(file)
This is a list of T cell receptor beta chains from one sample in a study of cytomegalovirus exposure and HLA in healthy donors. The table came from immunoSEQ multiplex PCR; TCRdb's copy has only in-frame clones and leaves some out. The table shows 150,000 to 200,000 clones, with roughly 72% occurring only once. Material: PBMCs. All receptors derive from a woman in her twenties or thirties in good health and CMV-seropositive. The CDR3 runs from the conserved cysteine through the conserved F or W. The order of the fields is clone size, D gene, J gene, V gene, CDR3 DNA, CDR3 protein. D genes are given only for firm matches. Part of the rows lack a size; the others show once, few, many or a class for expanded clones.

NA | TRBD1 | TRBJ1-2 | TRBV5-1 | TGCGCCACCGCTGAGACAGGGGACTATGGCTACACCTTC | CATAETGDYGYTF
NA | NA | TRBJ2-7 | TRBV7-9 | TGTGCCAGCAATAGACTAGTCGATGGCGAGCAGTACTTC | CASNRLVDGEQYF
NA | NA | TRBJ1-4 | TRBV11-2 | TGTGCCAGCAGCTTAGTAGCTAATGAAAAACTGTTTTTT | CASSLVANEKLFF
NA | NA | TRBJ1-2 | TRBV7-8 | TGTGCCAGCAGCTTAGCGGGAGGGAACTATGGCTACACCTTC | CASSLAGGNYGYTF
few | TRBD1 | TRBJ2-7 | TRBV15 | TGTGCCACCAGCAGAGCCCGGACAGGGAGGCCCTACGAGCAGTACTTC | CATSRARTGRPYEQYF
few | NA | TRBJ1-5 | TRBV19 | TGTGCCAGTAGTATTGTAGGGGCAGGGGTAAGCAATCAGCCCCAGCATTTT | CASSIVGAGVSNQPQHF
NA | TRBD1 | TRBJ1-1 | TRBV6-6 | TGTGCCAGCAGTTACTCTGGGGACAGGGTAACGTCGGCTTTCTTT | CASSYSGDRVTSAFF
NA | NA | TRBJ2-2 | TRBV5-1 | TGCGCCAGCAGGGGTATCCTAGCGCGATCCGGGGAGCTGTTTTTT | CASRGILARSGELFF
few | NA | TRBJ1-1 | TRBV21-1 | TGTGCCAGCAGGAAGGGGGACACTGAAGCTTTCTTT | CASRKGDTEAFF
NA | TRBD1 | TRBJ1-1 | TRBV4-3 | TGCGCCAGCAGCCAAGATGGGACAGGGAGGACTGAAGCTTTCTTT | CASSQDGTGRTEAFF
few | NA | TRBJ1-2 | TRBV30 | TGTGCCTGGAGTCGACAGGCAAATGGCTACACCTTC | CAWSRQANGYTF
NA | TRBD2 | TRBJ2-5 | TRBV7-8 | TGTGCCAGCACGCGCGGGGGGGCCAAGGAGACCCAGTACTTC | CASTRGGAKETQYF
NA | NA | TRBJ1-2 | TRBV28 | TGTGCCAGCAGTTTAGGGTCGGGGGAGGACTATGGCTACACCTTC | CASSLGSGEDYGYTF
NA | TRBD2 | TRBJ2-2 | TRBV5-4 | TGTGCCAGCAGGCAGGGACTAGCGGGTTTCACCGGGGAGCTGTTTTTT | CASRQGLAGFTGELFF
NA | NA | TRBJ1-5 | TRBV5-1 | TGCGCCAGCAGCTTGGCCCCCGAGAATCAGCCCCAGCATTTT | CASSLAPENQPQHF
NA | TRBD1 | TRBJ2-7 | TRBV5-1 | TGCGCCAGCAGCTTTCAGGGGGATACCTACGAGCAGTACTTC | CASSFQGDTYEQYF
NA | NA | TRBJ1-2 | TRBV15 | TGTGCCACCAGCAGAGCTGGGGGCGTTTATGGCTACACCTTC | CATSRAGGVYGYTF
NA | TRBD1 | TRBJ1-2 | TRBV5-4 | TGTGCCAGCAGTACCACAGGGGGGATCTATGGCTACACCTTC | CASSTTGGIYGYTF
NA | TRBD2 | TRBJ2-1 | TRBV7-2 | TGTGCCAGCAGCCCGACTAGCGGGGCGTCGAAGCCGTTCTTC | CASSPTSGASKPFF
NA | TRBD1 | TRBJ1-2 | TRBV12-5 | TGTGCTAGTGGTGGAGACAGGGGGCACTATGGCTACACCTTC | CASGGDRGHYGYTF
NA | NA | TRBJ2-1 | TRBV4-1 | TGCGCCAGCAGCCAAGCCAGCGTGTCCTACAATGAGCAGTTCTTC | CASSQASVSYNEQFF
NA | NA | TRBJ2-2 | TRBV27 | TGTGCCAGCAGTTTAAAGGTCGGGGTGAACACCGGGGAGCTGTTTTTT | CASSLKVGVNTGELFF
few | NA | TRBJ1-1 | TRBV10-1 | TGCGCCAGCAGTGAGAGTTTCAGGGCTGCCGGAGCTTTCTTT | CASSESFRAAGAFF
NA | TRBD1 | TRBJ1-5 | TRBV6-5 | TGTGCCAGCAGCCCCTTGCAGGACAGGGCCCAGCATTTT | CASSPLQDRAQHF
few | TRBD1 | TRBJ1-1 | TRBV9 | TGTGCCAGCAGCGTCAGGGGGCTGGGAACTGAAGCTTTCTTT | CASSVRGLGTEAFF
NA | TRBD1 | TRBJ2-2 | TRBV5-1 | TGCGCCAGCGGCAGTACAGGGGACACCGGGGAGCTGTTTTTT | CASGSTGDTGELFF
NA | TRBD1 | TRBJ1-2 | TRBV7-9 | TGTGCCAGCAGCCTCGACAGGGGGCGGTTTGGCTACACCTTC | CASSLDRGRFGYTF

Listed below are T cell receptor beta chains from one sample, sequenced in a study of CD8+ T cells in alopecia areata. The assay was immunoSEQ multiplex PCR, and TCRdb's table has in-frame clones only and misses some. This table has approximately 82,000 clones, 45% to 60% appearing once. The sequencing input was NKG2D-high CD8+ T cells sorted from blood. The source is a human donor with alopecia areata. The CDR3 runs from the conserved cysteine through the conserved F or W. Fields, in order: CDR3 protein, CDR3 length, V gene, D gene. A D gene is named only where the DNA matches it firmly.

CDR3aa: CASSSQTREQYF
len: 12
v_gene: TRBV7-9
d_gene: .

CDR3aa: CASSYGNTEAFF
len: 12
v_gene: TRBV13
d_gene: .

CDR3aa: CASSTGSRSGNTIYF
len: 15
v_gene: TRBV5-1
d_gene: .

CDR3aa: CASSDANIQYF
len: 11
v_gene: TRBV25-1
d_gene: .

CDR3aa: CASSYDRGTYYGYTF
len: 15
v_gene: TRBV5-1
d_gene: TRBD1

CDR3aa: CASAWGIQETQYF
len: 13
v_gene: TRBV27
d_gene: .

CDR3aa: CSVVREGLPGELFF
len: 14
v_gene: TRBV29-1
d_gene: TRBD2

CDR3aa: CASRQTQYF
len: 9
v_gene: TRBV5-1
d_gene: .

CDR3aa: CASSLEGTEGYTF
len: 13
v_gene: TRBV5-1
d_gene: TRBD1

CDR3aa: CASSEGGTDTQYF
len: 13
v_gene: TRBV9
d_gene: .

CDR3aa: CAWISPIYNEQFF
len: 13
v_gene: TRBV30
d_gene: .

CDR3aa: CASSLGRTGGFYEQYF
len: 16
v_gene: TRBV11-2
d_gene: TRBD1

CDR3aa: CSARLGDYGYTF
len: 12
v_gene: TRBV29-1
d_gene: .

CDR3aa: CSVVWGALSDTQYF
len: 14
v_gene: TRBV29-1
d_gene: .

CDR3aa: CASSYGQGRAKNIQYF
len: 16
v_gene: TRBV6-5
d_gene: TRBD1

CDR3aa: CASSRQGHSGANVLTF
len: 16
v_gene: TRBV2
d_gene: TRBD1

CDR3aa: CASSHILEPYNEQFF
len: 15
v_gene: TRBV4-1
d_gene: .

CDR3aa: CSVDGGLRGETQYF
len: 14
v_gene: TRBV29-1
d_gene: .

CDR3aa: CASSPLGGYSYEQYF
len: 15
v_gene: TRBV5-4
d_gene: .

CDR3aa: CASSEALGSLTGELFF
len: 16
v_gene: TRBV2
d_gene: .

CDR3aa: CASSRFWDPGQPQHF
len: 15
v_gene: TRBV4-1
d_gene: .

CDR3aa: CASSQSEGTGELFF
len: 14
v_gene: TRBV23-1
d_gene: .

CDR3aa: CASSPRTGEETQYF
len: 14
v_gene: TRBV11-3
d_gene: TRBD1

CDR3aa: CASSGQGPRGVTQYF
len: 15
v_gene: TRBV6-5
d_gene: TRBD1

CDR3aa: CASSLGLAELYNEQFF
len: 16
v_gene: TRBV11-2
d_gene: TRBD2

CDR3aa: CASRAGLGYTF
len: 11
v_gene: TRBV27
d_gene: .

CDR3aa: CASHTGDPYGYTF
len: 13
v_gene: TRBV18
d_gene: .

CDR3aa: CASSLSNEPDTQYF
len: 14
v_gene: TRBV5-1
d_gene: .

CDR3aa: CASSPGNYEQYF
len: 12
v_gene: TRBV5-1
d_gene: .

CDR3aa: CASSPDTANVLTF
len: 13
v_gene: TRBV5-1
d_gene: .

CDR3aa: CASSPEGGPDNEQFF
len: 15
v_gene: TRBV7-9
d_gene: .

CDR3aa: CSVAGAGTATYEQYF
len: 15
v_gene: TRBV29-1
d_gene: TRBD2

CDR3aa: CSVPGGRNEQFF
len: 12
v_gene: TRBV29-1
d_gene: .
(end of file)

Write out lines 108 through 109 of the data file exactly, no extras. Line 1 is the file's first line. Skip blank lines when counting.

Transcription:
v_gene: TRBV2
d_gene: .